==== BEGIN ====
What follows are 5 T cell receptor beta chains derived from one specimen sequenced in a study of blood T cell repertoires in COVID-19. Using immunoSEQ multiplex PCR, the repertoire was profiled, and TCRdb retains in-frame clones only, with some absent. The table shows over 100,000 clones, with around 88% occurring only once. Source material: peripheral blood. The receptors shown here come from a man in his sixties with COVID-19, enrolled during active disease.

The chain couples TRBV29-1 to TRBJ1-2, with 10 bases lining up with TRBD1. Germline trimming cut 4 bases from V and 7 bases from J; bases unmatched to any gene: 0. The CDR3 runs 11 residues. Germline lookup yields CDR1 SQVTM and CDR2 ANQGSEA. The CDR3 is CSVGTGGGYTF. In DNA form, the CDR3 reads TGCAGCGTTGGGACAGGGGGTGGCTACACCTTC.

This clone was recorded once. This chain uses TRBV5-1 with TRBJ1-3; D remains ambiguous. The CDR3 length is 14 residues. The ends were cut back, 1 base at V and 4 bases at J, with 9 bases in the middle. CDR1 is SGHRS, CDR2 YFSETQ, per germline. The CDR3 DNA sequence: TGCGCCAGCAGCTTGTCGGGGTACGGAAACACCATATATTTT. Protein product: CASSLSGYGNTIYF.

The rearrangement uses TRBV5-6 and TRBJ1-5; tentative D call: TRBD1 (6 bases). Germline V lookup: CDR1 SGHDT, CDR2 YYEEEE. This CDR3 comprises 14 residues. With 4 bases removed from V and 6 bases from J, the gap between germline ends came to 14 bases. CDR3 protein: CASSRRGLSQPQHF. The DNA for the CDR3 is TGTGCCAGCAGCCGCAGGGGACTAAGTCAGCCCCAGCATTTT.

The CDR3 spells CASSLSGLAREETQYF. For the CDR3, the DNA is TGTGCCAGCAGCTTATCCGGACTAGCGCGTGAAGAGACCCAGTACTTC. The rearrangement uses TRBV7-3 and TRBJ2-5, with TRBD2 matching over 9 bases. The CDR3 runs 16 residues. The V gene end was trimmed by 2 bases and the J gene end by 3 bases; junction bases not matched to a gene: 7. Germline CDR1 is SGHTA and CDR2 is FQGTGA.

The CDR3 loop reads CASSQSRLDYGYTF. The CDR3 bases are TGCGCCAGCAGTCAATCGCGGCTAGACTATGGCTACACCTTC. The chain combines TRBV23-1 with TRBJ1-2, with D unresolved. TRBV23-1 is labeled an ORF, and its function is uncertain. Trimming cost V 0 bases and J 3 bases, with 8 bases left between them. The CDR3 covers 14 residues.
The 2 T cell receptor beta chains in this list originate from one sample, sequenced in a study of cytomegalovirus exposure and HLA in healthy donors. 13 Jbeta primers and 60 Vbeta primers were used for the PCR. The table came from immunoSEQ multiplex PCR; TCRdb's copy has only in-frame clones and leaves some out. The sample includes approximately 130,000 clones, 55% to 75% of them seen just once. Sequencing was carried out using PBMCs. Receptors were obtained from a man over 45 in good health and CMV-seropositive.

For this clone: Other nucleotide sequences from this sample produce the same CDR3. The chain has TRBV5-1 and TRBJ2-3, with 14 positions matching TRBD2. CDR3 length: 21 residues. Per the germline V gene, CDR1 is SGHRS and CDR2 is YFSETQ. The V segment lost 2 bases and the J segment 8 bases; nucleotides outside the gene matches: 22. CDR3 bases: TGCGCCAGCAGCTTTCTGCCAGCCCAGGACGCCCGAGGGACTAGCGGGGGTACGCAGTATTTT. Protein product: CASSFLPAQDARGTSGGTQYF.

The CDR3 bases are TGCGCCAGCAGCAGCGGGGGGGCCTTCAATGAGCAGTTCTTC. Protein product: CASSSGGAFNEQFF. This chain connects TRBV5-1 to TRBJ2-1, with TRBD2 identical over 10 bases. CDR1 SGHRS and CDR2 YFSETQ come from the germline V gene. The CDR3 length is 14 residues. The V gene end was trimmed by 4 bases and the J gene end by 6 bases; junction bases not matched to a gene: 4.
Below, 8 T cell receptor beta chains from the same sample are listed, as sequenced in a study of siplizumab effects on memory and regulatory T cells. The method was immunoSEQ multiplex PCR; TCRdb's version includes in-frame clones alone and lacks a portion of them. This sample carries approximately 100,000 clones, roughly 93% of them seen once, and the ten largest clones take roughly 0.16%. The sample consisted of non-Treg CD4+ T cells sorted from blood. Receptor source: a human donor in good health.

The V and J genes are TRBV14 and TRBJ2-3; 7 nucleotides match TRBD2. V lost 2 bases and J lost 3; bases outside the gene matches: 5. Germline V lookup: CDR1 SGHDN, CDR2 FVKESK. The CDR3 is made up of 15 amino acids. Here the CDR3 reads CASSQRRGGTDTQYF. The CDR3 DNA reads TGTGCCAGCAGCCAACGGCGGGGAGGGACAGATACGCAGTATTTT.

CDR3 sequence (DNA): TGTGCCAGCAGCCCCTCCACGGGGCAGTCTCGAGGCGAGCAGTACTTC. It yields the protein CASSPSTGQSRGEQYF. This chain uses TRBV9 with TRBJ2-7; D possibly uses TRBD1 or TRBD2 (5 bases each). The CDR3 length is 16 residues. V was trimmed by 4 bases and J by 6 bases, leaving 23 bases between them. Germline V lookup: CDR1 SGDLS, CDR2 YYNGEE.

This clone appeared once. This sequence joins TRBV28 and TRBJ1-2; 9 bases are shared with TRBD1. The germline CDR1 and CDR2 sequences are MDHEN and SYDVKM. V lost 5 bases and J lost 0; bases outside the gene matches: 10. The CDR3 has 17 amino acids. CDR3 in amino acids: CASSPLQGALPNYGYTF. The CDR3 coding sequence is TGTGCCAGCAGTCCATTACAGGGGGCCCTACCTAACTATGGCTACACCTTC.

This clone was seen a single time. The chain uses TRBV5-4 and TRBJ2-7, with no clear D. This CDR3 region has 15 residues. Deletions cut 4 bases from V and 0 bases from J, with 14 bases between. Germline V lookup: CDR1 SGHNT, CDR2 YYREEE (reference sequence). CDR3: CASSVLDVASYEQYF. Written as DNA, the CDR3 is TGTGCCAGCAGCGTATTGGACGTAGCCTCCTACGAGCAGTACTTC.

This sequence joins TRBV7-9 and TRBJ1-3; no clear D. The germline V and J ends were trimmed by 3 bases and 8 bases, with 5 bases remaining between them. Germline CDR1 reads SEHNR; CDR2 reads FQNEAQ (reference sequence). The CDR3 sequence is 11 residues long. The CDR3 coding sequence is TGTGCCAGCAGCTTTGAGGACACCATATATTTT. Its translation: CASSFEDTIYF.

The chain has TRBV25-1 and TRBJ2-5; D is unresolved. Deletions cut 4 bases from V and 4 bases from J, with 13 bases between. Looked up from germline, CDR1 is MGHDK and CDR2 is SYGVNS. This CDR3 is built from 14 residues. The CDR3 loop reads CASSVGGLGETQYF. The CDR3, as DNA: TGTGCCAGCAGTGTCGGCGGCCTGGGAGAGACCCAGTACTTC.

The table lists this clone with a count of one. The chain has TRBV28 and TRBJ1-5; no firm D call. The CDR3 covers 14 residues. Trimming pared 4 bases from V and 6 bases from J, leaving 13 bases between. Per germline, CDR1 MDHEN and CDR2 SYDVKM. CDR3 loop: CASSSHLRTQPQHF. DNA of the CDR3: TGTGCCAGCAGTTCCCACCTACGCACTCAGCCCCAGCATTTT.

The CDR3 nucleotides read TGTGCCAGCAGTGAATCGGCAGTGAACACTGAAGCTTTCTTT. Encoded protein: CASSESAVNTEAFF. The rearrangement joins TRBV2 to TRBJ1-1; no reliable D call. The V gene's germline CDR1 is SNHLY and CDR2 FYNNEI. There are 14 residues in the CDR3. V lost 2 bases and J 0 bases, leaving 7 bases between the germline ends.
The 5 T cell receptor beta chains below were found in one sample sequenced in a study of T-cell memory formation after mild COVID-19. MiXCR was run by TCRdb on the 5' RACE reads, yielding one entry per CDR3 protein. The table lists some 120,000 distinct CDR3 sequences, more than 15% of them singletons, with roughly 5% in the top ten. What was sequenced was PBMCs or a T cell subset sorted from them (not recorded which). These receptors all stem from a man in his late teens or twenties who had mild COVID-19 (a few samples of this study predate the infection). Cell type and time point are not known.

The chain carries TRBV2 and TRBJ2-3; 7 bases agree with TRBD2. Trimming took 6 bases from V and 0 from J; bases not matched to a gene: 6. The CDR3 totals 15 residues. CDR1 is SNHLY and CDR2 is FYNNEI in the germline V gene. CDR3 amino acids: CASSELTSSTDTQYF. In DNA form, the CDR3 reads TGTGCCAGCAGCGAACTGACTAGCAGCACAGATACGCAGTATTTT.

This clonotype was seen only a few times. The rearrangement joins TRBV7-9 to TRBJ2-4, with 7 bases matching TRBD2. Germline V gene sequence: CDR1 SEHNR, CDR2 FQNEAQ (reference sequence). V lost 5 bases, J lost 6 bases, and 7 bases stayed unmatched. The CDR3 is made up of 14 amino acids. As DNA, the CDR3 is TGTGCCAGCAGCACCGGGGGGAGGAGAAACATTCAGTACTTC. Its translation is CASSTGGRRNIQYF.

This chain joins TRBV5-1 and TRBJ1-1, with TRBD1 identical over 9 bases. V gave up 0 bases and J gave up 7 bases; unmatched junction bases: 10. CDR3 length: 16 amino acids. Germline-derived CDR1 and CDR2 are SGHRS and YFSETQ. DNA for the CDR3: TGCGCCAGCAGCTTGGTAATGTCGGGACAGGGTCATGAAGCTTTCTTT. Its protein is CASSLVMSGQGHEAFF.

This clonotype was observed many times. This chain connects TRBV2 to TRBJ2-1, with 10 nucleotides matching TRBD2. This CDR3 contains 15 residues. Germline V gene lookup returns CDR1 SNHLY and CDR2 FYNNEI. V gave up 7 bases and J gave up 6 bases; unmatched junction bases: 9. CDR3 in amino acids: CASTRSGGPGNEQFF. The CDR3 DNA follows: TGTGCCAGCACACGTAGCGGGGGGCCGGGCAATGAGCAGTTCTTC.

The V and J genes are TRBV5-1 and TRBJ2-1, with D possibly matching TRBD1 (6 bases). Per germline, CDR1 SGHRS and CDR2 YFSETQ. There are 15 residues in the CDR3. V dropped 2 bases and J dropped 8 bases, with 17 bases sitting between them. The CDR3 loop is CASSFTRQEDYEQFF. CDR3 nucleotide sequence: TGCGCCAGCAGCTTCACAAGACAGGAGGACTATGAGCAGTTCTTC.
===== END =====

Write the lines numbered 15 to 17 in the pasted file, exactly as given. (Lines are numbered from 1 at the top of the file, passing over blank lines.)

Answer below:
This sequence joins TRBV7-9 and TRBJ1-3; no clear D. The germline V and J ends were trimmed by 3 bases and 8 bases, with 5 bases remaining between them. Germline CDR1 reads SEHNR; CDR2 reads FQNEAQ (reference sequence). The CDR3 sequence is 11 residues long. The CDR3 coding sequence is TGTGCCAGCAGCTTTGAGGACACCATATATTTT. Its translation: CASSFEDTIYF.

The chain has TRBV25-1 and TRBJ2-5; D is unresolved. Deletions cut 4 bases from V and 4 bases from J, with 13 bases between. Looked up from germline, CDR1 is MGHDK and CDR2 is SYGVNS. This CDR3 is built from 14 residues. The CDR3 loop reads CASSVGGLGETQYF. The CDR3, as DNA: TGTGCCAGCAGTGTCGGCGGCCTGGGAGAGACCCAGTACTTC.

The table lists this clone with a count of one. The chain has TRBV28 and TRBJ1-5; no firm D call. The CDR3 covers 14 residues. Trimming pared 4 bases from V and 6 bases from J, leaving 13 bases between. Per germline, CDR1 MDHEN and CDR2 SYDVKM. CDR3 loop: CASSSHLRTQPQHF. DNA of the CDR3: TGTGCCAGCAGTTCCCACCTACGCACTCAGCCCCAGCATTTT.